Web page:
The Inclination Towards Darkness By Sylvia Plath Essay

The Inclination Towards Darkness By Sylvia Plath Essay

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Sylvia Plath’s poetry reverberates with universal female experience and anxieties; it addresses a female upbringing, pregnancy, childbirth, marriage while also critically engaging with stereotypes of femininity, often illustrating these through myth or metaphor. These feminine themes are recurrent throughout her poetry, often written about with a sense of ambivalence or fear. Putting aside Plath’s own autobiographical influences in the production of this poetry, the inclination towards darkness is a notable trend among women drawn to writing. Plath’s poetry often draws upon stereotypes, and this may reflect the toxicity of the ‘Poetess’ and stereotypic, often creatively paralysing, expectations that underpin the label. Germaine Greer notes that female poets feel pressure to “cannibalise” themselves because “unhappy women will be attracted to poetry, and that poetry will give their unhappiness permanent form in intransigent text” (Greer, 391). This ubiquitous desire to be heard, and remembered, is one driving-force behind writing; but the societal expectation of women’s figurative, and literal, silence in the public sphere makes this difficult. Simone de Beauvoir writes that few “women who attempt to dabble in literature or art persevere; those who overcome the first hurdle very often remain divided between narcissism and an inferiority complex” (de Beauvoir, 761). It is clear that female poets are locked in a crisis of identity, caught between harmful categories of narcissism or inferiority, very few are able to break into the literary canon and garner the same respect as their male counterparts. Betty Friedan said “the only way for a woman, as for a man, to find herself, to know herself as a person, is by creative work of her own...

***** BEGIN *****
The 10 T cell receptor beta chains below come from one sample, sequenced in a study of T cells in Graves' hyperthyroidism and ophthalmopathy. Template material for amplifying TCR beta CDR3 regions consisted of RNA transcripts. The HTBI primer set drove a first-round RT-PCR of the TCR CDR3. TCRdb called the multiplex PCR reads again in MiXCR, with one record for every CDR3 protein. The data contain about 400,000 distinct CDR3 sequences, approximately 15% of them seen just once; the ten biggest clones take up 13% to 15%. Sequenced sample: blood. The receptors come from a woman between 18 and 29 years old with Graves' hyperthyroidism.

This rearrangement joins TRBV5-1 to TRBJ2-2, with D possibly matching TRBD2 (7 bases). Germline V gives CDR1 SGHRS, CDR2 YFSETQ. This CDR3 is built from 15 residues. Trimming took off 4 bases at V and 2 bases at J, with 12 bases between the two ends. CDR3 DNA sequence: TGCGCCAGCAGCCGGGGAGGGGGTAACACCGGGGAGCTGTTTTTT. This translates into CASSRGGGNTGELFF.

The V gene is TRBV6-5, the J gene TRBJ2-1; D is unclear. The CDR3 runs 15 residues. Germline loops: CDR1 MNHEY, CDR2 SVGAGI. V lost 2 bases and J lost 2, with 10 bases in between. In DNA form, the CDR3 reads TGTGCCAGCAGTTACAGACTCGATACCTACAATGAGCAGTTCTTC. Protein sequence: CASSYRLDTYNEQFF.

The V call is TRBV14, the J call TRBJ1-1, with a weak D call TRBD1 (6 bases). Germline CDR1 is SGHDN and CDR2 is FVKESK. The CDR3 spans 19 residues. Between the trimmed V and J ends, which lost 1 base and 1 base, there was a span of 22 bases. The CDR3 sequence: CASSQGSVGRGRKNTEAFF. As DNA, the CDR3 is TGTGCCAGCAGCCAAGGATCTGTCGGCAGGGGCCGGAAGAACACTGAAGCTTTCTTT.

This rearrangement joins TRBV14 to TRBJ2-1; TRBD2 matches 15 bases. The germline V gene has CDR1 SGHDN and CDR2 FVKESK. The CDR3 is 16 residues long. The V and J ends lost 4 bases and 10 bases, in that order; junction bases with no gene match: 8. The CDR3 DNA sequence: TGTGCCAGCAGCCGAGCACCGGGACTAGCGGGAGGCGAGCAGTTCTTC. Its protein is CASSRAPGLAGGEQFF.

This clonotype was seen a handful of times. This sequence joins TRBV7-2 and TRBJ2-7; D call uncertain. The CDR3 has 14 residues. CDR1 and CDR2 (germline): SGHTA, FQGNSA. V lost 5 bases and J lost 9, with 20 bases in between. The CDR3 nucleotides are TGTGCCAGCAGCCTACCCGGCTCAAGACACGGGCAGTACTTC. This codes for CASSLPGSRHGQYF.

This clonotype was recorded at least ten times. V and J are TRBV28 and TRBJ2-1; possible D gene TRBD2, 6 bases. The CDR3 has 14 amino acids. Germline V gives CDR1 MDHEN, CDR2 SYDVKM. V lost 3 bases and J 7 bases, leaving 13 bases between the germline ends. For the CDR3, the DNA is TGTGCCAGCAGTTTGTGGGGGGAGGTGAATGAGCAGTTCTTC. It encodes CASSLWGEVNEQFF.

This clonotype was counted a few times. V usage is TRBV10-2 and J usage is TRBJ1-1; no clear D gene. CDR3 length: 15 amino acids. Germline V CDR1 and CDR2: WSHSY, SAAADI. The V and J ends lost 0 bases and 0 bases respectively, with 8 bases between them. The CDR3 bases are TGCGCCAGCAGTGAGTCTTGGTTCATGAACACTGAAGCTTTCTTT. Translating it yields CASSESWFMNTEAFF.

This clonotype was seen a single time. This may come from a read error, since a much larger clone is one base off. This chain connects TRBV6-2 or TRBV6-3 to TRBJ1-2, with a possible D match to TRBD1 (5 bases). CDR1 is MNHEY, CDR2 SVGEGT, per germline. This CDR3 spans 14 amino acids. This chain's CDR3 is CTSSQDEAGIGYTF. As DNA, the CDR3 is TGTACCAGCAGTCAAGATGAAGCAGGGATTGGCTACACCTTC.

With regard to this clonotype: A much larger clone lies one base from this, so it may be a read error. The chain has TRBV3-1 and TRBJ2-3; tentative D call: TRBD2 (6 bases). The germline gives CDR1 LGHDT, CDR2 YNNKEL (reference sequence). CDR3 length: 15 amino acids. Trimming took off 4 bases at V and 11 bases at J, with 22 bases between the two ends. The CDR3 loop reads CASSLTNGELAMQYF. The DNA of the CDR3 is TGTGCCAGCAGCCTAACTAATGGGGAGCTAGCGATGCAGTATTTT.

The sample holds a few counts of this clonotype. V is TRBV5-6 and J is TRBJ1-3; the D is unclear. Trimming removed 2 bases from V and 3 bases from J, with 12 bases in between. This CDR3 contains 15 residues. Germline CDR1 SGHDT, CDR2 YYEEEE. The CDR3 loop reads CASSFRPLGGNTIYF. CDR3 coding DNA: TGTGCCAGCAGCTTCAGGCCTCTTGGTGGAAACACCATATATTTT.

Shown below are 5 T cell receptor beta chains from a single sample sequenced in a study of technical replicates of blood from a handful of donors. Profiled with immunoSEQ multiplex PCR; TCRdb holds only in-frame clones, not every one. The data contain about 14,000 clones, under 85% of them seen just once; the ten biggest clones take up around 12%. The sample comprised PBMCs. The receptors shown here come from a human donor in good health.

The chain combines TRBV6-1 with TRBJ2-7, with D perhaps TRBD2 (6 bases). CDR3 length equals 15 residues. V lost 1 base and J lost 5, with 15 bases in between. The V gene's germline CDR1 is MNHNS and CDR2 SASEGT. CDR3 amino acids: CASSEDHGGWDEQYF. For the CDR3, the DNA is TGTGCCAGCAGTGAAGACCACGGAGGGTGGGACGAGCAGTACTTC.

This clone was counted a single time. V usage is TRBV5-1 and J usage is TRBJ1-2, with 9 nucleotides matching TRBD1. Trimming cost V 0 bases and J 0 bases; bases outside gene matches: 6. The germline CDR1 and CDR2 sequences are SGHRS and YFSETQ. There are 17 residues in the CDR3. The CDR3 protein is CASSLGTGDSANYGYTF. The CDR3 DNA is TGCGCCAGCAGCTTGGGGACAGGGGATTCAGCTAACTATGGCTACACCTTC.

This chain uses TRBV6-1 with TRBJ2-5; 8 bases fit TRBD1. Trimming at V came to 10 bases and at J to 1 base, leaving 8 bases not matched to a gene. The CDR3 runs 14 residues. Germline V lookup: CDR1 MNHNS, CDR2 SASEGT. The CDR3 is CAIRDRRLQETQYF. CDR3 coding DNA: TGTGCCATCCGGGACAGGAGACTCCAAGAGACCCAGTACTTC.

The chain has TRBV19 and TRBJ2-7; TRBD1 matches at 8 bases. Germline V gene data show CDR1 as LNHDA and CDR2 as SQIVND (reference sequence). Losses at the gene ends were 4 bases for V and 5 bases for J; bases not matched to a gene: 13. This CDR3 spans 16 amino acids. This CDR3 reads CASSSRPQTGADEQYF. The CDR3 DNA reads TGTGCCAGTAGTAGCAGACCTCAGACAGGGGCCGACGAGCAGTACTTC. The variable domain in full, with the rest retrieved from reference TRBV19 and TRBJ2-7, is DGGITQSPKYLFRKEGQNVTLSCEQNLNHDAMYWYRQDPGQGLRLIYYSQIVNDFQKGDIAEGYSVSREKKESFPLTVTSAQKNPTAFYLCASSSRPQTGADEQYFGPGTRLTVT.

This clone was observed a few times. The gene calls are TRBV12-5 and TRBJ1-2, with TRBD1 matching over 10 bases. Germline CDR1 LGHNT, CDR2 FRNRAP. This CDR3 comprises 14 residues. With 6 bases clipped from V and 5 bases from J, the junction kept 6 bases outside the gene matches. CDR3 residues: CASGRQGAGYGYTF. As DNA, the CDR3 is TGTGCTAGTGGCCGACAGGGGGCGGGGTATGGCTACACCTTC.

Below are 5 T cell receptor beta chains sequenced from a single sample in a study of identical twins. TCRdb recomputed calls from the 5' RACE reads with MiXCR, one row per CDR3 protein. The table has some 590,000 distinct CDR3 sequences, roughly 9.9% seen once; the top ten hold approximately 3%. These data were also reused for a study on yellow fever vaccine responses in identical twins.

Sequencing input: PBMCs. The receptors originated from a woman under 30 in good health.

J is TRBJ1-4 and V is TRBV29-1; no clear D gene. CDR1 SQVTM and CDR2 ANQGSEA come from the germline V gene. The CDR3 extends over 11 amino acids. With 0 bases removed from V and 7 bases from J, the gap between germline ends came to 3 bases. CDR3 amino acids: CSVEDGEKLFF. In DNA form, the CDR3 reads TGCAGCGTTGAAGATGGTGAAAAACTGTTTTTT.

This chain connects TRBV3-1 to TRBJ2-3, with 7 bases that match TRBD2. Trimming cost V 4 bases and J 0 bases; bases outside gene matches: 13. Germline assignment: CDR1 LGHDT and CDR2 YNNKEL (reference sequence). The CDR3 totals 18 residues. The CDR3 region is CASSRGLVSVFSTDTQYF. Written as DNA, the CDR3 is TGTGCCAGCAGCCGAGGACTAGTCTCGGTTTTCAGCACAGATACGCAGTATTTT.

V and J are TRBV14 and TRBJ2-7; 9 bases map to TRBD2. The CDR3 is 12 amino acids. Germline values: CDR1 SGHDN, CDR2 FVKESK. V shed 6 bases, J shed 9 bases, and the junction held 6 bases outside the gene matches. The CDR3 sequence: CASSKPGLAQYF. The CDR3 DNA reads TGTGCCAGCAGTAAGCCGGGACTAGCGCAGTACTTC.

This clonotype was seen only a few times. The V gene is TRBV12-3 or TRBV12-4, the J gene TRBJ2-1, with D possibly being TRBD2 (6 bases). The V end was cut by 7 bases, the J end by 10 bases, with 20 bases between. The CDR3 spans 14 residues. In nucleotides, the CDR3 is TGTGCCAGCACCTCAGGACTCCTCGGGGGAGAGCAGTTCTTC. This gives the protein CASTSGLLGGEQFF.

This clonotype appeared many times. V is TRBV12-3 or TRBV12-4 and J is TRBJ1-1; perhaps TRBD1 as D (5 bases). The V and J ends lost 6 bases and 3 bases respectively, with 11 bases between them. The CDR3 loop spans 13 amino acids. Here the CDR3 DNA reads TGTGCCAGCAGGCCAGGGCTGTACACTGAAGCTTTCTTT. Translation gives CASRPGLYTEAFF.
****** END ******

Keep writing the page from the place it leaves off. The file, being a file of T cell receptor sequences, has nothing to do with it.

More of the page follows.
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...ine, Betty Friedan’s book The Feminine Mystique, published in 1963, may provide the best cultural backdrop against Plath’s work. Like many of Plath’s poems, it focusses on the relationship between the woman and domesticity. While The Feminine Mystique will complement Plath’s domestic poetry, other feminist critical texts and her own autobiographical insight will prove useful to provide context when analysing the poems based beyond the domestic, particularly mythologised accounts such as ‘The Colossus’. Plath demonstrated an awareness of female oppression in her lifetime, and her own relationship with femininity is a contentious debate. Marianne Egeland comments that “Sylvia Plath has been presented as a martyr for poetry, for feminism, a divided modernistic self, and écriture feminine” (Egeland, 285). Some critics argue this feminist label is a post-humous insignia, a

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